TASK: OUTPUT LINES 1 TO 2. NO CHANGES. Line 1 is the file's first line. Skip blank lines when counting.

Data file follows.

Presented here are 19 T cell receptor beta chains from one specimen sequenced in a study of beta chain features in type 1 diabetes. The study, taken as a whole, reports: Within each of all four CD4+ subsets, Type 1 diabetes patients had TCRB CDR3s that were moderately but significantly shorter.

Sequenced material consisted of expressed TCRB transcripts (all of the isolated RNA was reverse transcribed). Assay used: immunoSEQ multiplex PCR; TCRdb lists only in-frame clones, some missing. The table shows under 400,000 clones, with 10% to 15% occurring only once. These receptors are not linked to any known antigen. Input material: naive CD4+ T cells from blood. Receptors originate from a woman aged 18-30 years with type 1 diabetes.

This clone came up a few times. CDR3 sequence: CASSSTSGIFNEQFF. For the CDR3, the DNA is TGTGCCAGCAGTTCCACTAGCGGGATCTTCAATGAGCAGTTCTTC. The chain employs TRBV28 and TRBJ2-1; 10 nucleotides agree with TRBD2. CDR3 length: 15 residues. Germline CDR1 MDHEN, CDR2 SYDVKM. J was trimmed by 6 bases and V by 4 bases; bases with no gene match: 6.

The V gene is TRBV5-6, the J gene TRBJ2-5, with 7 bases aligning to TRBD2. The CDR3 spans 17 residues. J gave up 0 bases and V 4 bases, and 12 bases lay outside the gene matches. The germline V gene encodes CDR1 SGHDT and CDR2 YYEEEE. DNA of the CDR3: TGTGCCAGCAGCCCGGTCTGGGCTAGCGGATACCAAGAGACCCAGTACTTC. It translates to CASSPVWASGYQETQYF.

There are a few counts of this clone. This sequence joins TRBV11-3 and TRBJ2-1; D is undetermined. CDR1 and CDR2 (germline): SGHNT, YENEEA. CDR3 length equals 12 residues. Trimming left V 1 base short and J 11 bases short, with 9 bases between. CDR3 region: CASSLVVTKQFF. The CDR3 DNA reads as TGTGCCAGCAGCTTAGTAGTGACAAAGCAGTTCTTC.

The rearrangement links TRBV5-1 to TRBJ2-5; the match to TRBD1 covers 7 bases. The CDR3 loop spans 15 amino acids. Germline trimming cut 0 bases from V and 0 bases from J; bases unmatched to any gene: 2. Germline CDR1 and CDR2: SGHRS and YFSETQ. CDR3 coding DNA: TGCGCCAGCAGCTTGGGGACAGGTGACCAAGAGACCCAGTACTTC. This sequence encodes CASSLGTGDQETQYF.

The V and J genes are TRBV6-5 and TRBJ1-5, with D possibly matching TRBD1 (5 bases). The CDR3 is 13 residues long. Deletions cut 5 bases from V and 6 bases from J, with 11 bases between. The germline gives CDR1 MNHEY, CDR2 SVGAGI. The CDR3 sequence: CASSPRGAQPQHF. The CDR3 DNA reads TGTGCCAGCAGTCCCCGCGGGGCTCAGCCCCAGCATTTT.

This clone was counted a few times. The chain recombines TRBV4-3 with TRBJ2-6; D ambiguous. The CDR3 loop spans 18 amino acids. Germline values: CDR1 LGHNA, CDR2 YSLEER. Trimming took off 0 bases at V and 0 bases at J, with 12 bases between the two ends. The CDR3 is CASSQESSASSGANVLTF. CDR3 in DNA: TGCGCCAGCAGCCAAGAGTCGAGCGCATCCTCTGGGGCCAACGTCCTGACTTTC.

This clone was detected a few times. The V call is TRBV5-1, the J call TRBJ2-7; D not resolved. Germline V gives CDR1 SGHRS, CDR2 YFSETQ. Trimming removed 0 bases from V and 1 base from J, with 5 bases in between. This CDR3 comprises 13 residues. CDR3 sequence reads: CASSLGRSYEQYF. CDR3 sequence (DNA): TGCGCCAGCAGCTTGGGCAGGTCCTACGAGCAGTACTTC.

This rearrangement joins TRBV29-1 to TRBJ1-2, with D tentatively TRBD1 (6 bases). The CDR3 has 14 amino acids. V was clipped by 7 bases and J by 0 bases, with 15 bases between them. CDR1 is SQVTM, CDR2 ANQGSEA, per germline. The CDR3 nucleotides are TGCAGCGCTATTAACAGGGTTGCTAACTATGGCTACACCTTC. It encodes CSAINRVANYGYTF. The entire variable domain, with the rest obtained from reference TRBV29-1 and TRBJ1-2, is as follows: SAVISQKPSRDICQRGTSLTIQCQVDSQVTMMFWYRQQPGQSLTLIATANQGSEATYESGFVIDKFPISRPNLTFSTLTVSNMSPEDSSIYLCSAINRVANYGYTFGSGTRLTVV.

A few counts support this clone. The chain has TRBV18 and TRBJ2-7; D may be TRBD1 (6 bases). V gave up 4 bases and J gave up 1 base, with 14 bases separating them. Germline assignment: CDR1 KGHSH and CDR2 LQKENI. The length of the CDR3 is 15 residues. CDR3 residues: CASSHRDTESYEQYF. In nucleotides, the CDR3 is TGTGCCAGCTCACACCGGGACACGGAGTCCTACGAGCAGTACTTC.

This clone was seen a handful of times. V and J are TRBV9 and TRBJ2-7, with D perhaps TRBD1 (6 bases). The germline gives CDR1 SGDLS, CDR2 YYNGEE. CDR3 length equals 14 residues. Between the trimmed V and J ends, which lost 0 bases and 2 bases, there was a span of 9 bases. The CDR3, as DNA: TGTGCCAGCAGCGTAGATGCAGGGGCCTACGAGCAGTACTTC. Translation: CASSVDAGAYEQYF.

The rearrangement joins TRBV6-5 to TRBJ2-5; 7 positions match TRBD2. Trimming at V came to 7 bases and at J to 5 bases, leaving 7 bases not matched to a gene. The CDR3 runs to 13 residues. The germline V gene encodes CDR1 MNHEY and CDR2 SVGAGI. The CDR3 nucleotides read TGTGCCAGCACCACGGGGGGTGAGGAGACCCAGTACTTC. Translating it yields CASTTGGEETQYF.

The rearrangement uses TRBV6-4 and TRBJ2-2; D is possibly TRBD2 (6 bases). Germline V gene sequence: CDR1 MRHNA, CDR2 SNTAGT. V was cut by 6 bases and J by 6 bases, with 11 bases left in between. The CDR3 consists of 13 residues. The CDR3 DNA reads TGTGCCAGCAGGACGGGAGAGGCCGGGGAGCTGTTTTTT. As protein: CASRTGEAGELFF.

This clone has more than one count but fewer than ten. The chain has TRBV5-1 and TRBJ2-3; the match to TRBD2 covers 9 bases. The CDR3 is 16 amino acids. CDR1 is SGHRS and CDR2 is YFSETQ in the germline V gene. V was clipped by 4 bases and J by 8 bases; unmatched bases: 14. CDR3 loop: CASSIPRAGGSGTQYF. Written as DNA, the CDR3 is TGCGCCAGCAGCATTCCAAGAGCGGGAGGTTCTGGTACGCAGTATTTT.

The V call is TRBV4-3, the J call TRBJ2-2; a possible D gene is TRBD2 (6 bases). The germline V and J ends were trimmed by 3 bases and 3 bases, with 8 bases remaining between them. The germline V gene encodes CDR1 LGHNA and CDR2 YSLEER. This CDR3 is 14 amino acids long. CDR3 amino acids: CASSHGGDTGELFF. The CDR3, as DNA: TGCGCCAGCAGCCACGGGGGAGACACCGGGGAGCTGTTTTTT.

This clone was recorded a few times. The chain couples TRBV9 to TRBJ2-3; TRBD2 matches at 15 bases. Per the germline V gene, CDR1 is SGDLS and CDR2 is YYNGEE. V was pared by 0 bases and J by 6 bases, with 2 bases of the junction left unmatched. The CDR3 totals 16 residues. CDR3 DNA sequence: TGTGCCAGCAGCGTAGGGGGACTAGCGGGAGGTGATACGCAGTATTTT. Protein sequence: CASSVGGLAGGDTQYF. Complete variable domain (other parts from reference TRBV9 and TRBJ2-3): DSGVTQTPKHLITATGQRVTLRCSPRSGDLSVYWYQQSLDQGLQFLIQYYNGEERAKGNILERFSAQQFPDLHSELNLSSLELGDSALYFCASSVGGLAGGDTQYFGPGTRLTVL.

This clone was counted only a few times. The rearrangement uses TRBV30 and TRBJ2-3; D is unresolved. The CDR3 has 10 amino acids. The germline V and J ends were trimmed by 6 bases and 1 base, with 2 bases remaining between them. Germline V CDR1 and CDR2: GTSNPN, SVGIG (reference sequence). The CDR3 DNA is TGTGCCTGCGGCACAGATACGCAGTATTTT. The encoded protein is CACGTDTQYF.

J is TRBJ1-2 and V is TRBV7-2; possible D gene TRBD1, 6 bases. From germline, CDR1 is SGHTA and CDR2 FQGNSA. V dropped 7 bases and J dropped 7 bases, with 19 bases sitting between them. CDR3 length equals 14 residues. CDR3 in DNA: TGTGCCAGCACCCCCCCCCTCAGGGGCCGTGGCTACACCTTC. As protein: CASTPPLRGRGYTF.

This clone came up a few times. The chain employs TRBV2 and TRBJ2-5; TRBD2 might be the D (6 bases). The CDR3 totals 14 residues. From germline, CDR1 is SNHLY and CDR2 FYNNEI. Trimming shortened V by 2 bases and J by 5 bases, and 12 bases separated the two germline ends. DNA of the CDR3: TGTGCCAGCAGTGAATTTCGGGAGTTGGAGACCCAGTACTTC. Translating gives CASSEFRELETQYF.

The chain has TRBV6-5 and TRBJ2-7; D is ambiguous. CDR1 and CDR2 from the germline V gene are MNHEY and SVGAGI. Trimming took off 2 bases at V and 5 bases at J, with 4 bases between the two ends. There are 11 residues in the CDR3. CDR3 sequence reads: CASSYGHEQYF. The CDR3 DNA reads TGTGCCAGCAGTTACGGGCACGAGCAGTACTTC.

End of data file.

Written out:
Presented here are 19 T cell receptor beta chains from one specimen sequenced in a study of beta chain features in type 1 diabetes. The study, taken as a whole, reports: Within each of all four CD4+ subsets, Type 1 diabetes patients had TCRB CDR3s that were moderately but significantly shorter.

Sequenced material consisted of expressed TCRB transcripts (all of the isolated RNA was reverse transcribed). Assay used: immunoSEQ multiplex PCR; TCRdb lists only in-frame clones, some missing. The table shows under 400,000 clones, with 10% to 15% occurring only once. These receptors are not linked to any known antigen. Input material: naive CD4+ T cells from blood. Receptors originate from a woman aged 18-30 years with type 1 diabetes.